Etsy and Handmade vs Factory Made
Recently I read this article in HP about a successful seller who was band from selling on Etsy due to her strategy of employing others to fullfil orders.
HP writes :
Robertson had delegated too much of her operation to other people, leading Etsy to flag her items as “factory made” and revoke her right to sell on the site.
Tracy Robertson says :
My business is completely crippled right now,” Robertson, a model and fashion designer, wrote in an email to Etsy after the company pulled the plug on her account. “I moved my entire catalog over to Etsy and closed my personal Web site because I loved and trusted your platform so much.
Tracy Robertson, better known by the goth moniker Batty, is Houston’s long-running queen of goth and Victorian fashion. On one item she posted that is was factory-produced, a corset she has made by a team of workers. However, she produces all the patterns, sizes the pieces and sews each one. According to Etsy’s policies, help with items for sale is acceptable as long as the seller has a major role in the item’s creation. Robertson’s situation would appear to fulfill those standards.
She now sells on her own site.
Etsy has changed for the past few years. They employ twice a s much people and will generate an estimated $90 million in revenue in 2012. They don’t work from cardboard computers and so don’t we. Many sellers sell handmade prints that are enhanced in Photoshop or print them online (by outside vendors). Or, sometimes, the seller is able to trick you, me and even Etsy, becomes the future seller and at the end we find out it was mass-produced items.
Etsy’s mission has always included a desire to bring the human element back to commerce. But over time some sellers became more successful than others and that’s the reason why today we’re referring to the shop more often than the seller. Quite often behind the gorgeous, still handmade item, is a crew of people.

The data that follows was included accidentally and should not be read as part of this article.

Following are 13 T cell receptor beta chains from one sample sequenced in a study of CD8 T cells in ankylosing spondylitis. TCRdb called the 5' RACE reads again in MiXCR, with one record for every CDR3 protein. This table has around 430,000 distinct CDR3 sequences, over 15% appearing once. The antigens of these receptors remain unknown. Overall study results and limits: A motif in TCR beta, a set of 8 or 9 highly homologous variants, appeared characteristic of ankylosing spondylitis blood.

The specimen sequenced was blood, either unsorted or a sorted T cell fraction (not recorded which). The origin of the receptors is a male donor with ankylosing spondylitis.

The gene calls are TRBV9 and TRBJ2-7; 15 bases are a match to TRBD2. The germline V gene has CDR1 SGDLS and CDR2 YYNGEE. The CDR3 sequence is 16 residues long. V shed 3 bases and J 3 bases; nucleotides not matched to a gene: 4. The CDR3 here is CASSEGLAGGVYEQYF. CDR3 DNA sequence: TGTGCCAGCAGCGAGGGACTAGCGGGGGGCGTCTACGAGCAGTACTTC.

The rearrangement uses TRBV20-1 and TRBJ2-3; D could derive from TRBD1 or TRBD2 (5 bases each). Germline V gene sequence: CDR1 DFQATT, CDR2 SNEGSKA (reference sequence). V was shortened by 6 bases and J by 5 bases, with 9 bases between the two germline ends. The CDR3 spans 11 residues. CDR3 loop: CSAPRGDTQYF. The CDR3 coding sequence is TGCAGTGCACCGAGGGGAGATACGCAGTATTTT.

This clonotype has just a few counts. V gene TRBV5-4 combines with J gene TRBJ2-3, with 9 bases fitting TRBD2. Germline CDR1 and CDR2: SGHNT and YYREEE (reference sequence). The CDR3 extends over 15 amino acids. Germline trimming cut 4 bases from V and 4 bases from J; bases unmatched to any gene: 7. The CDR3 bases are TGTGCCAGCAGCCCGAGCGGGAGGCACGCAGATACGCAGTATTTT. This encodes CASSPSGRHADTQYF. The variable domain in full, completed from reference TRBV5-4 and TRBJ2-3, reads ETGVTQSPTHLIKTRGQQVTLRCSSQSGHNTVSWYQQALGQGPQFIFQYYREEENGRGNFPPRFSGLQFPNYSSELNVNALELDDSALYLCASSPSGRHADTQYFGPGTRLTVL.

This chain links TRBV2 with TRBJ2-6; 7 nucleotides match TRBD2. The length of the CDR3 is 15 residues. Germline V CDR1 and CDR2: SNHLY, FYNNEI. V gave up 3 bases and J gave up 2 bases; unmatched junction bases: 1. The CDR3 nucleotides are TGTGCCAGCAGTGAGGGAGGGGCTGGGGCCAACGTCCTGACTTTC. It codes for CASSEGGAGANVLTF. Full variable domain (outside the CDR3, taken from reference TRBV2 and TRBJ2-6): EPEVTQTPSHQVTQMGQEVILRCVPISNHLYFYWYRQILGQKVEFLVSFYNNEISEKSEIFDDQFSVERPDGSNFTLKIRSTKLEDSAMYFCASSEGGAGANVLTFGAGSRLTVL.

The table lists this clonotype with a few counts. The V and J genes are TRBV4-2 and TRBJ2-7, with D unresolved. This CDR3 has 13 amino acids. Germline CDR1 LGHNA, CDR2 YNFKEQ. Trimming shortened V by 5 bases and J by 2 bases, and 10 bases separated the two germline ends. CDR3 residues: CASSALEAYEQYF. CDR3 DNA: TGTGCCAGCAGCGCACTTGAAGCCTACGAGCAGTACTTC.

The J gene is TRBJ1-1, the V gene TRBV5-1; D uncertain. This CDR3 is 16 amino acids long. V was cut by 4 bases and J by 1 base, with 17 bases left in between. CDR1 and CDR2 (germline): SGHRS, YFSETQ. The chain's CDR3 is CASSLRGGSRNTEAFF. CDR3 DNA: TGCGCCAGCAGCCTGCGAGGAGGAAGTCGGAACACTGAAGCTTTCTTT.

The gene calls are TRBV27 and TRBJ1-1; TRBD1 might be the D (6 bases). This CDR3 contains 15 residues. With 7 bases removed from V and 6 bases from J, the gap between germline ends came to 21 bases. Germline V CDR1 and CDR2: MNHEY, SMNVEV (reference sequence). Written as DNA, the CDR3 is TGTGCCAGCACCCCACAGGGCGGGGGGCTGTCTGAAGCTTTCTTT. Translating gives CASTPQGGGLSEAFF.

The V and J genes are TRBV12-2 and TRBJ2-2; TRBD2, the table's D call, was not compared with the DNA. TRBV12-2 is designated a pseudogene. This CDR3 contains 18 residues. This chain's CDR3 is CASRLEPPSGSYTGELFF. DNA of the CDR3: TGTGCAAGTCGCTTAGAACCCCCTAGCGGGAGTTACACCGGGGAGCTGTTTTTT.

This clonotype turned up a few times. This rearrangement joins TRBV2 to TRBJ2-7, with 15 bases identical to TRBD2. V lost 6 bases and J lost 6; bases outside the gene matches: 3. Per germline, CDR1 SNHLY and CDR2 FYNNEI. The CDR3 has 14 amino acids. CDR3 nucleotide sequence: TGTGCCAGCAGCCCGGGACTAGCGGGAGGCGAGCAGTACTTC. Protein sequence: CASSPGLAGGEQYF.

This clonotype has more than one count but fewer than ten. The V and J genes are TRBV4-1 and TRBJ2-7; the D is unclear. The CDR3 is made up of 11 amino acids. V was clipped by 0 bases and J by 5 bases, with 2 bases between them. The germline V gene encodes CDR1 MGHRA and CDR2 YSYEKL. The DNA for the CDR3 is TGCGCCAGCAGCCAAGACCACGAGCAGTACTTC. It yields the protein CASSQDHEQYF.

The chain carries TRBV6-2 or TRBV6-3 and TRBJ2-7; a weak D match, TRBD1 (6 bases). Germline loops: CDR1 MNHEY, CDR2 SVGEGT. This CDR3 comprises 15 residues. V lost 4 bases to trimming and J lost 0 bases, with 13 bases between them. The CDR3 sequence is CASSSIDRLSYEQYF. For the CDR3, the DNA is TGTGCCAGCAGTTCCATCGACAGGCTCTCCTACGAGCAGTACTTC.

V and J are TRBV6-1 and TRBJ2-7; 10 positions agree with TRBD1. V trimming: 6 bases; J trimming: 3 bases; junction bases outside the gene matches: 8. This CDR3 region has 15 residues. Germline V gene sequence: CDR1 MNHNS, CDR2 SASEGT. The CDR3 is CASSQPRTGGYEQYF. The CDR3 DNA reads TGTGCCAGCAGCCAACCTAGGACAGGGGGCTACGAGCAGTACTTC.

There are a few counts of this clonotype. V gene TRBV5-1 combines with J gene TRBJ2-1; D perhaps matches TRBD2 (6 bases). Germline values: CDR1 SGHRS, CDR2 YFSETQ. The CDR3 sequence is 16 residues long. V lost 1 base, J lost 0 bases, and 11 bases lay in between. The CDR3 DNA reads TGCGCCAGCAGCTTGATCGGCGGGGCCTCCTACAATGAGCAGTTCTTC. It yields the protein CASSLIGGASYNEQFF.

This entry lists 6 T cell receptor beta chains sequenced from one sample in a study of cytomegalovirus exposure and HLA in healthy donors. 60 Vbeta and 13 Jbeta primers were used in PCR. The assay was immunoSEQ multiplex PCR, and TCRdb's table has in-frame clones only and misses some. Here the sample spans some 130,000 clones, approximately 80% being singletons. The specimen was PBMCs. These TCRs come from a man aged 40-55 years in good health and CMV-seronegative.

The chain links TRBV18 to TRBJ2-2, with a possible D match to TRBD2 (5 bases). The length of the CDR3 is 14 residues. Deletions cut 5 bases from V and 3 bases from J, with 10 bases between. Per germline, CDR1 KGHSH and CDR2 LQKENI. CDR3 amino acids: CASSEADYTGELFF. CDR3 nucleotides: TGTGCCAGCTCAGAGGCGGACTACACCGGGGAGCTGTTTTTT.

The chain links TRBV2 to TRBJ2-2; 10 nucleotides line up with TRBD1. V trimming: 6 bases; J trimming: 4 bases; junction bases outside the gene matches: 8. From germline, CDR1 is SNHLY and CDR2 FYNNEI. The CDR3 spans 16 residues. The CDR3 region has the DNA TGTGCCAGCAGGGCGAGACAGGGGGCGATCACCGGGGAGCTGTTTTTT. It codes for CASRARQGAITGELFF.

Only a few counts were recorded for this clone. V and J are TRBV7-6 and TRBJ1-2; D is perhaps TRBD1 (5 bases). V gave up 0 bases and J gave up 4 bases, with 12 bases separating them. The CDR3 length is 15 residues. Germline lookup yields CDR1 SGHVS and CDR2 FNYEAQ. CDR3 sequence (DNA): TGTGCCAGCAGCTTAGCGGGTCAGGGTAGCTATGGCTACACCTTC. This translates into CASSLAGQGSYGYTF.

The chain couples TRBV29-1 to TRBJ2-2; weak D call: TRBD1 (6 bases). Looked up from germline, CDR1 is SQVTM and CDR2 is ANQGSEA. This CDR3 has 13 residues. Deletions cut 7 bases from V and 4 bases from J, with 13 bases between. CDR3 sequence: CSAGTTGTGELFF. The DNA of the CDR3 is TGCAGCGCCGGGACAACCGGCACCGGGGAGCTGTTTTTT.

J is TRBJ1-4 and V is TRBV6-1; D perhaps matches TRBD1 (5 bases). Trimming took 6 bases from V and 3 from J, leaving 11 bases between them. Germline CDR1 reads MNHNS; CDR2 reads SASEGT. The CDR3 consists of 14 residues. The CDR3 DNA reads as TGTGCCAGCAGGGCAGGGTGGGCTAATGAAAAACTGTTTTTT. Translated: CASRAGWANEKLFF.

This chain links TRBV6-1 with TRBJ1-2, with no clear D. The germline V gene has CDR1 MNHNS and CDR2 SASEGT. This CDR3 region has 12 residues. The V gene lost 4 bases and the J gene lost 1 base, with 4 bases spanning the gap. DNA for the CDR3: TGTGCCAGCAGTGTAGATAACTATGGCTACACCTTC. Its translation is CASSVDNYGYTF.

The story of Tracy is one of few. I haven’t found much from Tracy herself explaining more about the situation. How factory-produced was the other item? Or, maybe, that was just the only suitable term for that item at that moment, but didn’t mean it was mass-produced.
There is one other take out from this story. No matter how active you promote yourself, sell and voice the point of view on Twitter, Facebook, Etsy etc, you can only be sure nobody will shut you down out of the blue if you have your own website that is appropriately hosted. Don’t rely exclusively on external solutions. Built your own.
I sell my items mostly on my site, but I also have my Etsy store. Every month I promise myself to promote it more.
It’s great to have multiple online hubs, but nothing will serve you better than your own website that you can fully control.
How is Etsy serving you? I’d love to hear any advice you might have for me.
Over to you!
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